What's Your BMI? Knowing Can Keep You Healthy

No less an institution than the World Health Organization has declared that obesity has reached epidemic proportions worldwide, with more than 1 billion adults overweight. In the United States, more than two-thirds of adults are overweight or obese.

Carrying extra pounds has serious health implications. Obesity raises the risk for diabetes, heart disease and some types of cancer. It can make you more susceptible to high blood pressure, high cholesterol, stroke, sleep apnea and other respiratory problems, liver and gallbladder disease, osteoarthritis (cartilage and bone degeneration) and gynecological problems such as infertility.

To see how your health measures up, there are three numbers to focus on: weight, body mass index (BMI) and waist circumference. Learn more about your BMI.

The Measurements to Know
Your weight is the number of pounds you weigh with no shoes on and in light clothing. If you are overweight, the equation is simple: You are taking in too many calories and not expending them enough. In other words, you’re eating too much and not exercising enough.

Your BMI is calculated by measuring weight relative to height. This number correlates to the amount of fat you are carrying. A number greater than 25.0 is considered overweight. Keep in mind BMI can’t distinguish between fat and muscle, so an athlete with a lot of muscle mass will have a higher BMI but not actually be at risk of being obese. Click here to calculate your BMI.

Waist circumference takes into account that the location of excess weight on your body is a risk factor. If extra fat is stored around the waist, as opposed to on hips or thighs, you are at greater risk for health issues. According to the National Institute of Diabetes and Kidney Diseases, having excess waist weight is an issue even if your BMI is normal. Men whose waist circumference—measured around your torso above the hip, at your bellybutton—is more than 40 inches and women whose waist circumference is more than 35 inches have an increased chance of health issues.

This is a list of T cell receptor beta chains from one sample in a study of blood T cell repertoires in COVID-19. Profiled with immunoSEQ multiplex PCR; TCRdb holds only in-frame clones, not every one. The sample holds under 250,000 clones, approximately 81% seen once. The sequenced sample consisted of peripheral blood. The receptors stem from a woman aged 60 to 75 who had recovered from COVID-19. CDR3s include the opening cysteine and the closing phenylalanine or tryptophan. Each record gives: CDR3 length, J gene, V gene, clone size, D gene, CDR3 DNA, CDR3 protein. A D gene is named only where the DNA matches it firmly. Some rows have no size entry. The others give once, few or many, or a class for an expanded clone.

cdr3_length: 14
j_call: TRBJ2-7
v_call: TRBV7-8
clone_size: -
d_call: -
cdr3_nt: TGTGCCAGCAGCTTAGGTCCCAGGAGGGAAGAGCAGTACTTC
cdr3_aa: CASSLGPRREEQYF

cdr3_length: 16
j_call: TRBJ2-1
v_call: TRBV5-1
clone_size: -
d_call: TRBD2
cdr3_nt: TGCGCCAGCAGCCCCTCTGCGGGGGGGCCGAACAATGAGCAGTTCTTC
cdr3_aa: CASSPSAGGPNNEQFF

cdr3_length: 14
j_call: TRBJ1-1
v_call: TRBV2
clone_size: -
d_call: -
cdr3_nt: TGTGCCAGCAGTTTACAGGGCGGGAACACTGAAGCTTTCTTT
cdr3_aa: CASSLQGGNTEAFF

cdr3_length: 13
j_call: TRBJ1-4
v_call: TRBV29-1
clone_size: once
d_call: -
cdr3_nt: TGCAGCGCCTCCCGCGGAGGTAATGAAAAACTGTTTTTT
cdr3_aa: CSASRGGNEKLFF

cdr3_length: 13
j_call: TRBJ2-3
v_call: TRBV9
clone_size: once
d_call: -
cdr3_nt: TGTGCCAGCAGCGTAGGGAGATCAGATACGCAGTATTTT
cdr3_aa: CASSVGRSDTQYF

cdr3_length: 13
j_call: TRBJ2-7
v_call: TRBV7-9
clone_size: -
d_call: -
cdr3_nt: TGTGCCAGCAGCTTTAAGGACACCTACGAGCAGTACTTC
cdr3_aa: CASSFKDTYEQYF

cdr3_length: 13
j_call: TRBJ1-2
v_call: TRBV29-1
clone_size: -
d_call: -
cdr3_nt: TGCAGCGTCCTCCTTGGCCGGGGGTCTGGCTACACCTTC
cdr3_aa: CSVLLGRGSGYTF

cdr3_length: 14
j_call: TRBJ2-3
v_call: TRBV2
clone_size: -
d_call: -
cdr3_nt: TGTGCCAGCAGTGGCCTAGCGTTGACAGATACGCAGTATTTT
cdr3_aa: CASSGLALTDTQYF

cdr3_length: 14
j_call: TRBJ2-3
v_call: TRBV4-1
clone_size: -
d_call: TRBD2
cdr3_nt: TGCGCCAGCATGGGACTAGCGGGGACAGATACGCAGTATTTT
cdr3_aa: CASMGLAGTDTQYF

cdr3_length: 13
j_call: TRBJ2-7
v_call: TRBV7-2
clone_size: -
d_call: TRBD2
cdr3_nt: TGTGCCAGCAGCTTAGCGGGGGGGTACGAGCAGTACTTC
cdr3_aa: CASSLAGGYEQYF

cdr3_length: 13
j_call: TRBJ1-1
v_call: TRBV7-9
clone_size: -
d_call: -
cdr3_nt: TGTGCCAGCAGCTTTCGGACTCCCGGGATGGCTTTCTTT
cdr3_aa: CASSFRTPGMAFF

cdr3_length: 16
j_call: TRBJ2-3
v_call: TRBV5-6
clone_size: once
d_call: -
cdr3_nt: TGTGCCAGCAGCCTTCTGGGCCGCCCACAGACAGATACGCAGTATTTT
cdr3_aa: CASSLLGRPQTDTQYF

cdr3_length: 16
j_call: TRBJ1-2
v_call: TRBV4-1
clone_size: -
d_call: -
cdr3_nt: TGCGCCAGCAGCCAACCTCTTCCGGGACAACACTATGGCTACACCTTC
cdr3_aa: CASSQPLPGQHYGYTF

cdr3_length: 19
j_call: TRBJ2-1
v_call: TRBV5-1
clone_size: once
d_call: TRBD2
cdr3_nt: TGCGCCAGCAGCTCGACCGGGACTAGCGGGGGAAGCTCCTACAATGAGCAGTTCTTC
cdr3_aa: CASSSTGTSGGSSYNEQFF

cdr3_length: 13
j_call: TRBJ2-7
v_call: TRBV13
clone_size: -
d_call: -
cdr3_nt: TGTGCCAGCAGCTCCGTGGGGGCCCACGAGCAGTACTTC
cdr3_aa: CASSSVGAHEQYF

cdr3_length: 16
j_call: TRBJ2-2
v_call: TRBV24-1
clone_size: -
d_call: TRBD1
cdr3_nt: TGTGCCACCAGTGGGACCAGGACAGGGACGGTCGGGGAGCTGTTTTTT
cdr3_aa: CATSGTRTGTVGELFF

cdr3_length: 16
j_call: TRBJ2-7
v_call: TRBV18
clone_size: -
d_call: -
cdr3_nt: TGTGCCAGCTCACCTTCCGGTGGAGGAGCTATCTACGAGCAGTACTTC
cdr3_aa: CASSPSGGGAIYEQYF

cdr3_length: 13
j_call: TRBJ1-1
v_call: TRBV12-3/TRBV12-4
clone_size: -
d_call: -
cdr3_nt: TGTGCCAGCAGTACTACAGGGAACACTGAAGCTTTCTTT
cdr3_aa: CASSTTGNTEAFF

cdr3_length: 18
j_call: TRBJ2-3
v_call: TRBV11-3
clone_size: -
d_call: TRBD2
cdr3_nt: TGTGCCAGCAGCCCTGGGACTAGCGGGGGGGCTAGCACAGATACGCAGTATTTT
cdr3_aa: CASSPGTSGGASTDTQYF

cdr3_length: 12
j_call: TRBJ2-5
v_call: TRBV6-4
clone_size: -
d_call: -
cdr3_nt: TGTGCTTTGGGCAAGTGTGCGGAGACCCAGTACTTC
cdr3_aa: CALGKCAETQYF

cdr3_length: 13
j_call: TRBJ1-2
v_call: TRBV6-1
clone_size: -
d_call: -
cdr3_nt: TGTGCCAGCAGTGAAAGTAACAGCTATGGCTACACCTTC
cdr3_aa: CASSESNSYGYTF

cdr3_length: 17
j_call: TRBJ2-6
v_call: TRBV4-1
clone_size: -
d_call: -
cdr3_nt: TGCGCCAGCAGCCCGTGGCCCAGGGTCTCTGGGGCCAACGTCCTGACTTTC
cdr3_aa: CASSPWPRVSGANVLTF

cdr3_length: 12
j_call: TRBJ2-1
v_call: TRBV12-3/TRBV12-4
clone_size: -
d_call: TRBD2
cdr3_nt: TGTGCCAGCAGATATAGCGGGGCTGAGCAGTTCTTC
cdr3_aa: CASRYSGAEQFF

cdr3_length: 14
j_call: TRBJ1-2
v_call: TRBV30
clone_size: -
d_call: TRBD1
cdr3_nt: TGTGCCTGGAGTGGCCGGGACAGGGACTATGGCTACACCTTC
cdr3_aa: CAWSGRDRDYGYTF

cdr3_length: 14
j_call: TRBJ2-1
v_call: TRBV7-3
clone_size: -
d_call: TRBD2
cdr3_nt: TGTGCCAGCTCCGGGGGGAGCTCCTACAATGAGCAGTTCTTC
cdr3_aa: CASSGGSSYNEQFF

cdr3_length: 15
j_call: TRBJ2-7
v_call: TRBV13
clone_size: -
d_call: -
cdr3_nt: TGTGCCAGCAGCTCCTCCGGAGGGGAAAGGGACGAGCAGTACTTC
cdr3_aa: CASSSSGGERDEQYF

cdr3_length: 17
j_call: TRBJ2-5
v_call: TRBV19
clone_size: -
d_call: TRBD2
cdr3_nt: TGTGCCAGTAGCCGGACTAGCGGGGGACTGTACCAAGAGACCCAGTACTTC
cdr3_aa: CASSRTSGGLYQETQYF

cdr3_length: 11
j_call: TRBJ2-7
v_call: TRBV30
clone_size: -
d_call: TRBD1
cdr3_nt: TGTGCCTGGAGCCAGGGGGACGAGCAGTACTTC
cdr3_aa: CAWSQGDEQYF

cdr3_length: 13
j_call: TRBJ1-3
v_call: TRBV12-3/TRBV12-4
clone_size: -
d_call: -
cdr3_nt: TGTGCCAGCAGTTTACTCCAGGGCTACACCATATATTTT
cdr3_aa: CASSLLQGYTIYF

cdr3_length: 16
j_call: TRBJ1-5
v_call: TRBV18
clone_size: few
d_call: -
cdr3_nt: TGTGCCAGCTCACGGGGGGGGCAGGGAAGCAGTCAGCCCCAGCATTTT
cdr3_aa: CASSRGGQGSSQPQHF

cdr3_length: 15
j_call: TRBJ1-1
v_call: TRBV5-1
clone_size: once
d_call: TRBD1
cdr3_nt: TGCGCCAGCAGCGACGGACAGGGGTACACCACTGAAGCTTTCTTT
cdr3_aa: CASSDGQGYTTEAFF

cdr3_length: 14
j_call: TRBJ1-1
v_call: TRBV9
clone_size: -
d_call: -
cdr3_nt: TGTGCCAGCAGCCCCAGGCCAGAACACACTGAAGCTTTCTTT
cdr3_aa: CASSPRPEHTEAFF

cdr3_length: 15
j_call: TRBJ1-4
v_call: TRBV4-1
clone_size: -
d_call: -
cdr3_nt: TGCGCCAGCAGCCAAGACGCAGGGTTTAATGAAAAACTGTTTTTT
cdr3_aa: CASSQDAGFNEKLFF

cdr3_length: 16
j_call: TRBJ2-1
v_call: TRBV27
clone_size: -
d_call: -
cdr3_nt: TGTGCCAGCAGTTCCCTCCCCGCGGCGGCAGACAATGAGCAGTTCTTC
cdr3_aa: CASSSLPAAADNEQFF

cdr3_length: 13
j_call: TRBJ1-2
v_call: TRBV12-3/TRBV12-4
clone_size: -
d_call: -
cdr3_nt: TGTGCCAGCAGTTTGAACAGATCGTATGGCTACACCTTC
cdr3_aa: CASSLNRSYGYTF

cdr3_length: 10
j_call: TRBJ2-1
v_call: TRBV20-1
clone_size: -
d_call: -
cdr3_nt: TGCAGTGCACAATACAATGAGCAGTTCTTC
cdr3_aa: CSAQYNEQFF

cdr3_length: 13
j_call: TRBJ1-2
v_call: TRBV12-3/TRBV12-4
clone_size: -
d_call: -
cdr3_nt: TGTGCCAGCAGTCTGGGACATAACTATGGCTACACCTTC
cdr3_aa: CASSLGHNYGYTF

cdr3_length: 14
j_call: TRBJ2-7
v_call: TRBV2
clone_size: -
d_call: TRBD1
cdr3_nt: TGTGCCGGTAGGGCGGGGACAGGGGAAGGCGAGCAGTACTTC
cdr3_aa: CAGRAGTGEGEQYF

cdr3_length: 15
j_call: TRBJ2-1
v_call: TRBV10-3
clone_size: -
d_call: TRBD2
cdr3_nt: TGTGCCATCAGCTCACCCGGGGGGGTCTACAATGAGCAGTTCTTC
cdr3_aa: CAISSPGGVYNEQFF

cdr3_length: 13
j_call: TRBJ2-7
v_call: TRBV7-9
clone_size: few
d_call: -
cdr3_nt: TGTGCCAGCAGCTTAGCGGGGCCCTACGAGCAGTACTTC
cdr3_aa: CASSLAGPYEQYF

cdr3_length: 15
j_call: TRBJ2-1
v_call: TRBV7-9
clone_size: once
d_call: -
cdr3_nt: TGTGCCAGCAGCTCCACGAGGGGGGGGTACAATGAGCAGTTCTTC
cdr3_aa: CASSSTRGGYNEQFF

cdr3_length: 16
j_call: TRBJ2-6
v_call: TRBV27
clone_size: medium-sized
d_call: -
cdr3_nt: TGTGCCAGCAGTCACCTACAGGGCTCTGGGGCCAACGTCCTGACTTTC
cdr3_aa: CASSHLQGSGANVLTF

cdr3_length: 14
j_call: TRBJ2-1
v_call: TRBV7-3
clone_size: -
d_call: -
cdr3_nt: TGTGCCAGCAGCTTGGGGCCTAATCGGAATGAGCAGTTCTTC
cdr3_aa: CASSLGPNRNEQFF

Getting all three of these numbers into the normal range should be your goal. Talk to your doctor about the best way to approach healthy, sustainable weight loss, through diet as well as exercise.

Need Expert Help

At the Diabetes & Nutrition Education Center, registered dietitians can work with you to develop a customize nutrition plans to meet your specific needs  and diet goals. Click here to learn more about Diet-by-Design.

The Center for Surgical Weight Management at Gwinnett Medical Center–Duluth understands dieting and exercise alone aren't the answer for every person. As a leader, our comprehensive bariatric program can assist patients in achieving significant weight loss, long-term weight maintenance and improvement in obesity-related medical conditions. 


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